One member of the basketball team, whose dedication to developing himself, his team and the entire University of Dallas community, shines through in his words and actions: Philip Ashton III, a senior basketball player in his final season at UD.
Since the third grade, Ashton has been playing basketball every year that he could, from middle school to high school. Facing a challenge by skipping eighth grade and going directly from middle school basketball at a small school to playing with much older, larger high school players, Ashton worked hard to get to where he is today. It was tough for him to get playtime in high school, even when he reached the varsity level.
Ashton, however, credits his drive and determination to succeed in college to that same disadvantage.
“This is something I’ve been working at for over 10 years,” Ashton said in an interview on Thursday, Aug. 27. “I don’t want that to end now, I want this to last as long as possible, and I will do anything I can.”
But that necessary work ethic is also what he enjoys about the sport, even though it may be tiring. Between practicing for two hours in the morning, attending classes and then practicing again a few hours later, some days on the basketball team are both mentally and physically exhausting.
“But that makes it worth it,” Ashton said. “Knowing that you’re going through it with your team, and you’re all getting better for it, that makes it worth it. That’s the enjoyment of basketball.”
Ashton’s dedication to the sport as well as to his community sheds light onto his personality off the court. To him, basketball is incredibly important, but so is his relationship with each of his teammates.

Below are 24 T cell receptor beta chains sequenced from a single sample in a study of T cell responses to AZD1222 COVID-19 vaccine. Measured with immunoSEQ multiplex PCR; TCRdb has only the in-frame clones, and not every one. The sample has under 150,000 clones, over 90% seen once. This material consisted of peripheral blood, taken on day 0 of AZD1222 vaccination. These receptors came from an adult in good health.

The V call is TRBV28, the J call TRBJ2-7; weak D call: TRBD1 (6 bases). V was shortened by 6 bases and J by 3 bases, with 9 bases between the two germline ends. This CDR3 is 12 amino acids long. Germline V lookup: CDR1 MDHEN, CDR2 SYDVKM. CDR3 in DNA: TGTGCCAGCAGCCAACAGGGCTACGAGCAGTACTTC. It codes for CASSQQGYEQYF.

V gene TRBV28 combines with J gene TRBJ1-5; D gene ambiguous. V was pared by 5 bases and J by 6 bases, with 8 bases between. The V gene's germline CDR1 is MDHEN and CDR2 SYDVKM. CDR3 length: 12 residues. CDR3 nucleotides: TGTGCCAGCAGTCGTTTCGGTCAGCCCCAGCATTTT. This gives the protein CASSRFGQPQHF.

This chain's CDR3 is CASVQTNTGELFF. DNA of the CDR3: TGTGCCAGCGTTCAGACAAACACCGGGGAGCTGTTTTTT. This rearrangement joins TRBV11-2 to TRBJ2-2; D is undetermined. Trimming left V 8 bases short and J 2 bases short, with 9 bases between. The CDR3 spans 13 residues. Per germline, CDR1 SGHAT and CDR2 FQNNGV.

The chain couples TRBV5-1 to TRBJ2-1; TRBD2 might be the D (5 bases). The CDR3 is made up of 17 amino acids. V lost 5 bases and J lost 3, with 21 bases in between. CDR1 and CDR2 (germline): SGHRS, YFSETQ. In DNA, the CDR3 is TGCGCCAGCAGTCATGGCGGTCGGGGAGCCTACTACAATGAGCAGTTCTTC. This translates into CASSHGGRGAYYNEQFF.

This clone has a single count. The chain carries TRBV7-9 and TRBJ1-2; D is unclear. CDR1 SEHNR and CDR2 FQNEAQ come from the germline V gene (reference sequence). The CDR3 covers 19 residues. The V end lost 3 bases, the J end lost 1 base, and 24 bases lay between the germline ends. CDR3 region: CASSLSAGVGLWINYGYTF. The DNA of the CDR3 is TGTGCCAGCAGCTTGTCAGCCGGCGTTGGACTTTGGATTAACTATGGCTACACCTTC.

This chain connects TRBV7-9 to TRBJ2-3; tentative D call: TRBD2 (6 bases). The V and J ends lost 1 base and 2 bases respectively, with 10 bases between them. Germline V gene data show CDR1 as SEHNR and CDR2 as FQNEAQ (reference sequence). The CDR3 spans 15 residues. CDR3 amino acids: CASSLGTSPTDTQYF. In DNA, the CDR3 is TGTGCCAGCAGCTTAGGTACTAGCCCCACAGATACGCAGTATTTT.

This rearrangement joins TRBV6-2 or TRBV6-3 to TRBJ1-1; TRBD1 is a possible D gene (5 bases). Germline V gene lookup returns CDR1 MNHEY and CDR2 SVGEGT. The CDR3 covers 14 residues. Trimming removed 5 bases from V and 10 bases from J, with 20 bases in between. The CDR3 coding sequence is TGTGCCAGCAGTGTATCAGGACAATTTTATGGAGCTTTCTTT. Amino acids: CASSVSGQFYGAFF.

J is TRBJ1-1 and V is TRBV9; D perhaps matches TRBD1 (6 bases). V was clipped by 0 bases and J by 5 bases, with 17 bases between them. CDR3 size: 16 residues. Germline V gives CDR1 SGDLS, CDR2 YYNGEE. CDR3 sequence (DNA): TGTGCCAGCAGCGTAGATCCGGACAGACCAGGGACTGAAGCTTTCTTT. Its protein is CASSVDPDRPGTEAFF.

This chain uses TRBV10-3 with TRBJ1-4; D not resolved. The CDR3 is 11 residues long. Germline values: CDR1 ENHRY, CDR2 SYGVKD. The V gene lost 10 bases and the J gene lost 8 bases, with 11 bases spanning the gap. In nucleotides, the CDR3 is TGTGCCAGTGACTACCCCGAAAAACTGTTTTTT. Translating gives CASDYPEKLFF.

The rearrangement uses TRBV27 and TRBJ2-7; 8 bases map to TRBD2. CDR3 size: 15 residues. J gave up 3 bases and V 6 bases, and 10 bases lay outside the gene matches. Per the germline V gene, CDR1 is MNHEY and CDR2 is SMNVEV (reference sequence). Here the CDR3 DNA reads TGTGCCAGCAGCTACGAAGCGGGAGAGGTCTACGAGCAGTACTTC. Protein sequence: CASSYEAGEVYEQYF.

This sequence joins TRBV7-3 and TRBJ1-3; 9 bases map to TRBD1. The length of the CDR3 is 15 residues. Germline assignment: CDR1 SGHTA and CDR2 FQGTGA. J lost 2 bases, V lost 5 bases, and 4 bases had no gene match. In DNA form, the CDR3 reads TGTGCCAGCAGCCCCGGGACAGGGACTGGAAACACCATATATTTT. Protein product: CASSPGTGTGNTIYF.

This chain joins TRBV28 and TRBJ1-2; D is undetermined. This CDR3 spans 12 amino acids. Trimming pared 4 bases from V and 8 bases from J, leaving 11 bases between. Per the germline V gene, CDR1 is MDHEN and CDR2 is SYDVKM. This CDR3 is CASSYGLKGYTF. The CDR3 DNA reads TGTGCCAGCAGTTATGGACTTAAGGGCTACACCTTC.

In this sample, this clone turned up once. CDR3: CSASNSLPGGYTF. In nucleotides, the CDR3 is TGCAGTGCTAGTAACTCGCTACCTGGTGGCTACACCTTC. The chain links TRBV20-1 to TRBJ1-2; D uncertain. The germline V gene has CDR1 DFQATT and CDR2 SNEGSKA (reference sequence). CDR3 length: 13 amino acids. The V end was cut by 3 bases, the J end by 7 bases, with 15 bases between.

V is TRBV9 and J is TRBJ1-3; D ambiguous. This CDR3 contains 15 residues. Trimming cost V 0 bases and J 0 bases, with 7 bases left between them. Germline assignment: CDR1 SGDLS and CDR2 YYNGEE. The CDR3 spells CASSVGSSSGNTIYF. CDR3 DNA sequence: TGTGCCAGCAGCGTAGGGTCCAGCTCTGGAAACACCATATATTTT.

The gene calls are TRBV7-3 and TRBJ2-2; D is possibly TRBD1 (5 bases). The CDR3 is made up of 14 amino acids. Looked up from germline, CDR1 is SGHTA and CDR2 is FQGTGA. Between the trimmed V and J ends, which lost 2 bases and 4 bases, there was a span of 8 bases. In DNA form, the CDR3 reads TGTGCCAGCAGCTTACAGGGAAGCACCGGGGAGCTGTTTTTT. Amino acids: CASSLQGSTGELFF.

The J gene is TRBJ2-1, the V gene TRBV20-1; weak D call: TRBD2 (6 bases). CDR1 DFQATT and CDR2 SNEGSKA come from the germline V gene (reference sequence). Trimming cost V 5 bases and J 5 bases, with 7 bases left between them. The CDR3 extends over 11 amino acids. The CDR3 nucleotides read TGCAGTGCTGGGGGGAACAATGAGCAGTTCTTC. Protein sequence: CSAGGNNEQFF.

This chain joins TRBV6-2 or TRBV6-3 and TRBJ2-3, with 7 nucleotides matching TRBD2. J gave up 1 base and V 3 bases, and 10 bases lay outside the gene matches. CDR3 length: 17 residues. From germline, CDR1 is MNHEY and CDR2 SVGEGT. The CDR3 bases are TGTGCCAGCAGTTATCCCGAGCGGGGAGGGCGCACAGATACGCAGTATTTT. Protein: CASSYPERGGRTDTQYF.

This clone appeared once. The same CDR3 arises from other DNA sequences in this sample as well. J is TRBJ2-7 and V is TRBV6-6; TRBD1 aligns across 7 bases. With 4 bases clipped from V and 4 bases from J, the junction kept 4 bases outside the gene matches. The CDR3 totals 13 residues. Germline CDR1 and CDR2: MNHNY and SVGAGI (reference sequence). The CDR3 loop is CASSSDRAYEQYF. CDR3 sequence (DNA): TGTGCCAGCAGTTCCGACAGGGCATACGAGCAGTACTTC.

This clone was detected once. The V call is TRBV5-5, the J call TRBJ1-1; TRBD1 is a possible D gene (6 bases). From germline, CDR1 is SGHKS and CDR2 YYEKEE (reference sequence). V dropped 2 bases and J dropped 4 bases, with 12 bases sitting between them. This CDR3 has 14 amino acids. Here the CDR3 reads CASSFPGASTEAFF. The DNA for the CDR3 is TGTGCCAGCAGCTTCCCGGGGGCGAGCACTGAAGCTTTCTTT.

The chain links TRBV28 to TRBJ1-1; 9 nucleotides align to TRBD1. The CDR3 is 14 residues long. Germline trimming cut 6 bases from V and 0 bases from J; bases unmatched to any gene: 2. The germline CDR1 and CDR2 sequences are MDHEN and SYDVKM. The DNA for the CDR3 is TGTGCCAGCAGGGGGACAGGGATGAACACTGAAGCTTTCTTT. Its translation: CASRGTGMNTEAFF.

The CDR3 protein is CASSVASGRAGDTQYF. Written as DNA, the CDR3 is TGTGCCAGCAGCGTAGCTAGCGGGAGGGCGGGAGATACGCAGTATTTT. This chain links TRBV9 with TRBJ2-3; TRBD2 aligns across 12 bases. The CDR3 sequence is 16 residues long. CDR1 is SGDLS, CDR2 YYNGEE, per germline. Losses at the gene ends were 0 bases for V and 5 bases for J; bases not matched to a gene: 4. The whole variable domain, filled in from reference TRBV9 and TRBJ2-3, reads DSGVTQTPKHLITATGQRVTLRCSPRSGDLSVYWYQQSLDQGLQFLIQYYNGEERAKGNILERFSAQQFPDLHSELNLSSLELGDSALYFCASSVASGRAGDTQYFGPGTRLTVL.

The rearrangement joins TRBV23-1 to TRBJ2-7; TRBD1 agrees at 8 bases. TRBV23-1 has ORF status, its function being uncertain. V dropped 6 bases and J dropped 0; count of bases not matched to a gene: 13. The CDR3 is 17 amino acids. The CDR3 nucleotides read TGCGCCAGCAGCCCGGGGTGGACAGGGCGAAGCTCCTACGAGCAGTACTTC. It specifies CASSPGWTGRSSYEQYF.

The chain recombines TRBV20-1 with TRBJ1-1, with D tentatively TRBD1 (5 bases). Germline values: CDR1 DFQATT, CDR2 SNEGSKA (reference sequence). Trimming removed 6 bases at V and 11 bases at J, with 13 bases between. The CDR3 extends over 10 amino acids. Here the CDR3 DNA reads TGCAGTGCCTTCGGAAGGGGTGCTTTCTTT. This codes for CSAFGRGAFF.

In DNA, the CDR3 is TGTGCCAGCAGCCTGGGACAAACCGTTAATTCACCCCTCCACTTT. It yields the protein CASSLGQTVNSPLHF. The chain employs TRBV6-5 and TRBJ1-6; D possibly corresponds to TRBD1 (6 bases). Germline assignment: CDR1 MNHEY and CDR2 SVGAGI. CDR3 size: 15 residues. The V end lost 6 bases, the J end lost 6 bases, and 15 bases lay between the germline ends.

As the dangers of COVID-19 continue to restrict on-campus events nationwide, many aspects of sports are getting canceled. “So far, the plan is that we’re going to start our season in early January,” Ashton said. “We’re going to have a month of official practice starting October, but everything is tentative.”
With the help of basketball Coach Jarred Samples and their team leaders, the team has developed a plan. From running drills in small groups to playing pickup with the whole team, Ashton is participating in as much court experience as possible to prepare for the start of the hoped-for season. Ashton stressed the need to stay safe and conscious of his surroundings.
“We definitely spend a lot more time solely with the team. We can’t lock everyone in our conference into a specific area, but we can watch out who we’re going out with, and being self conscious about that.” Ahston said. “We have to focus on making this season actually happen. If we have to shut down this semester, all of our plans for next year are up in the air — we don’t know what’s going to happen.”
Ashton reported that other members of the team agree, and are keeping their circle tight in hopes of setting an example for the student body.
Most sports at UD are heavily focused on teamwork and morale, and basketball is no different. As one of the guards on the UD basketball team, Ashtonis always watching out for his teammates. He believes heavily in the camaraderie he shares with them, and emphasizes doing things together to get in “the zone.”